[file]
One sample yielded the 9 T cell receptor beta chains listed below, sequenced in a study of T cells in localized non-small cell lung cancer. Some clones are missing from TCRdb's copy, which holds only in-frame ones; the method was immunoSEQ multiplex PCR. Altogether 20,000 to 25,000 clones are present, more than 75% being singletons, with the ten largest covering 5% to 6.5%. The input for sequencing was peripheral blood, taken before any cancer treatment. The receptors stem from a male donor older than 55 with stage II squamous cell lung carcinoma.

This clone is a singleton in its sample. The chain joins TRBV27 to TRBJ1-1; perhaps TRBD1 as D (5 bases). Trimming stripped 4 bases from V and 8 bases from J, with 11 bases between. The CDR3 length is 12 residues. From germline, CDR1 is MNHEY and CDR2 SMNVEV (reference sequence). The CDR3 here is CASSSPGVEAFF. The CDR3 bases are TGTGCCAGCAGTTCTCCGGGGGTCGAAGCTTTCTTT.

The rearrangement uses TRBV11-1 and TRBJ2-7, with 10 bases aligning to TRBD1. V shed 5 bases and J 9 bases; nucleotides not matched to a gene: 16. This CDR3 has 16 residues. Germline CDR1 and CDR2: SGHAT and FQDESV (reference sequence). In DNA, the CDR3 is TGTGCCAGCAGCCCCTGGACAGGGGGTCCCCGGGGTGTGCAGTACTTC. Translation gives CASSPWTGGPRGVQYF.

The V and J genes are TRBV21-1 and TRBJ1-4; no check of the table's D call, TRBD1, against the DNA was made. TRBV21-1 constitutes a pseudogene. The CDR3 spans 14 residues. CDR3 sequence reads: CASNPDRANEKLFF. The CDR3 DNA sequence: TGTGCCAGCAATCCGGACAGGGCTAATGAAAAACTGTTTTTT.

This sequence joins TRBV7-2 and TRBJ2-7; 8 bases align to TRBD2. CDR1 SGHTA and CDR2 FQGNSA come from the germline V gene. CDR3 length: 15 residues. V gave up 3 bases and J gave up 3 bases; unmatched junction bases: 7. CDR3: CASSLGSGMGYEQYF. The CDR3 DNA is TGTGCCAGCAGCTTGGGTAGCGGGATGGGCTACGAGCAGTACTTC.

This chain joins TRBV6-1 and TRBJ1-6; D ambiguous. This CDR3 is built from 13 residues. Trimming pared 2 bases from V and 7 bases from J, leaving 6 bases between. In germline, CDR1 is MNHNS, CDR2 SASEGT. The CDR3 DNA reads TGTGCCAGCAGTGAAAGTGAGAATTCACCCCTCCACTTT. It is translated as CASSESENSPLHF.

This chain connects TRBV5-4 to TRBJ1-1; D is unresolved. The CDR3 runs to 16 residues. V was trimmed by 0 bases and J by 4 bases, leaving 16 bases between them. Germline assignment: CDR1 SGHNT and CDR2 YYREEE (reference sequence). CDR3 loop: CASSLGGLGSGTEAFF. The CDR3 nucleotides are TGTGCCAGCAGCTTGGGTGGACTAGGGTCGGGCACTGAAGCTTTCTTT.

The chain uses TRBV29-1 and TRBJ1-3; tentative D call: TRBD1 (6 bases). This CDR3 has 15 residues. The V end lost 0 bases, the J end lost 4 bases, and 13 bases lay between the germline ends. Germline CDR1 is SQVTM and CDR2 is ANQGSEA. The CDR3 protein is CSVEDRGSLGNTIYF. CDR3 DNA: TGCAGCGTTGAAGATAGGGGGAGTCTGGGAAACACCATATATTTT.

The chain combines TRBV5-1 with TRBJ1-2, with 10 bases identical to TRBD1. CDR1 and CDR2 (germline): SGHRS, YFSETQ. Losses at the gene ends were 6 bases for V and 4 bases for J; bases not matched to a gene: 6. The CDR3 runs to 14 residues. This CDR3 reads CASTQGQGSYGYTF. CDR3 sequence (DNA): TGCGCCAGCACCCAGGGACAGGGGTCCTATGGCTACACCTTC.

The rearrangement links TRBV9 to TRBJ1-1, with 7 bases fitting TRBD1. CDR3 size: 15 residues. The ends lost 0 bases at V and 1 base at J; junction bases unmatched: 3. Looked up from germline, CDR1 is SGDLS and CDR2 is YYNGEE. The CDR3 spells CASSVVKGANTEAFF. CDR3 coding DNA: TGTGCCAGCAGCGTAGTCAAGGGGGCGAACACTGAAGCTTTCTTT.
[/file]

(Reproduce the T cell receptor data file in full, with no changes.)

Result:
One sample yielded the 9 T cell receptor beta chains listed below, sequenced in a study of T cells in localized non-small cell lung cancer. Some clones are missing from TCRdb's copy, which holds only in-frame ones; the method was immunoSEQ multiplex PCR. Altogether 20,000 to 25,000 clones are present, more than 75% being singletons, with the ten largest covering 5% to 6.5%. The input for sequencing was peripheral blood, taken before any cancer treatment. The receptors stem from a male donor older than 55 with stage II squamous cell lung carcinoma.

This clone is a singleton in its sample. The chain joins TRBV27 to TRBJ1-1; perhaps TRBD1 as D (5 bases). Trimming stripped 4 bases from V and 8 bases from J, with 11 bases between. The CDR3 length is 12 residues. From germline, CDR1 is MNHEY and CDR2 SMNVEV (reference sequence). The CDR3 here is CASSSPGVEAFF. The CDR3 bases are TGTGCCAGCAGTTCTCCGGGGGTCGAAGCTTTCTTT.

The rearrangement uses TRBV11-1 and TRBJ2-7, with 10 bases aligning to TRBD1. V shed 5 bases and J 9 bases; nucleotides not matched to a gene: 16. This CDR3 has 16 residues. Germline CDR1 and CDR2: SGHAT and FQDESV (reference sequence). In DNA, the CDR3 is TGTGCCAGCAGCCCCTGGACAGGGGGTCCCCGGGGTGTGCAGTACTTC. Translation gives CASSPWTGGPRGVQYF.

The V and J genes are TRBV21-1 and TRBJ1-4; no check of the table's D call, TRBD1, against the DNA was made. TRBV21-1 constitutes a pseudogene. The CDR3 spans 14 residues. CDR3 sequence reads: CASNPDRANEKLFF. The CDR3 DNA sequence: TGTGCCAGCAATCCGGACAGGGCTAATGAAAAACTGTTTTTT.

This sequence joins TRBV7-2 and TRBJ2-7; 8 bases align to TRBD2. CDR1 SGHTA and CDR2 FQGNSA come from the germline V gene. CDR3 length: 15 residues. V gave up 3 bases and J gave up 3 bases; unmatched junction bases: 7. CDR3: CASSLGSGMGYEQYF. The CDR3 DNA is TGTGCCAGCAGCTTGGGTAGCGGGATGGGCTACGAGCAGTACTTC.

This chain joins TRBV6-1 and TRBJ1-6; D ambiguous. This CDR3 is built from 13 residues. Trimming pared 2 bases from V and 7 bases from J, leaving 6 bases between. In germline, CDR1 is MNHNS, CDR2 SASEGT. The CDR3 DNA reads TGTGCCAGCAGTGAAAGTGAGAATTCACCCCTCCACTTT. It is translated as CASSESENSPLHF.

This chain connects TRBV5-4 to TRBJ1-1; D is unresolved. The CDR3 runs to 16 residues. V was trimmed by 0 bases and J by 4 bases, leaving 16 bases between them. Germline assignment: CDR1 SGHNT and CDR2 YYREEE (reference sequence). CDR3 loop: CASSLGGLGSGTEAFF. The CDR3 nucleotides are TGTGCCAGCAGCTTGGGTGGACTAGGGTCGGGCACTGAAGCTTTCTTT.

The chain uses TRBV29-1 and TRBJ1-3; tentative D call: TRBD1 (6 bases). This CDR3 has 15 residues. The V end lost 0 bases, the J end lost 4 bases, and 13 bases lay between the germline ends. Germline CDR1 is SQVTM and CDR2 is ANQGSEA. The CDR3 protein is CSVEDRGSLGNTIYF. CDR3 DNA: TGCAGCGTTGAAGATAGGGGGAGTCTGGGAAACACCATATATTTT.

The chain combines TRBV5-1 with TRBJ1-2, with 10 bases identical to TRBD1. CDR1 and CDR2 (germline): SGHRS, YFSETQ. Losses at the gene ends were 6 bases for V and 4 bases for J; bases not matched to a gene: 6. The CDR3 runs to 14 residues. This CDR3 reads CASTQGQGSYGYTF. CDR3 sequence (DNA): TGCGCCAGCACCCAGGGACAGGGGTCCTATGGCTACACCTTC.

The rearrangement links TRBV9 to TRBJ1-1, with 7 bases fitting TRBD1. CDR3 size: 15 residues. The ends lost 0 bases at V and 1 base at J; junction bases unmatched: 3. Looked up from germline, CDR1 is SGDLS and CDR2 is YYNGEE. The CDR3 spells CASSVVKGANTEAFF. CDR3 coding DNA: TGTGCCAGCAGCGTAGTCAAGGGGGCGAACACTGAAGCTTTCTTT.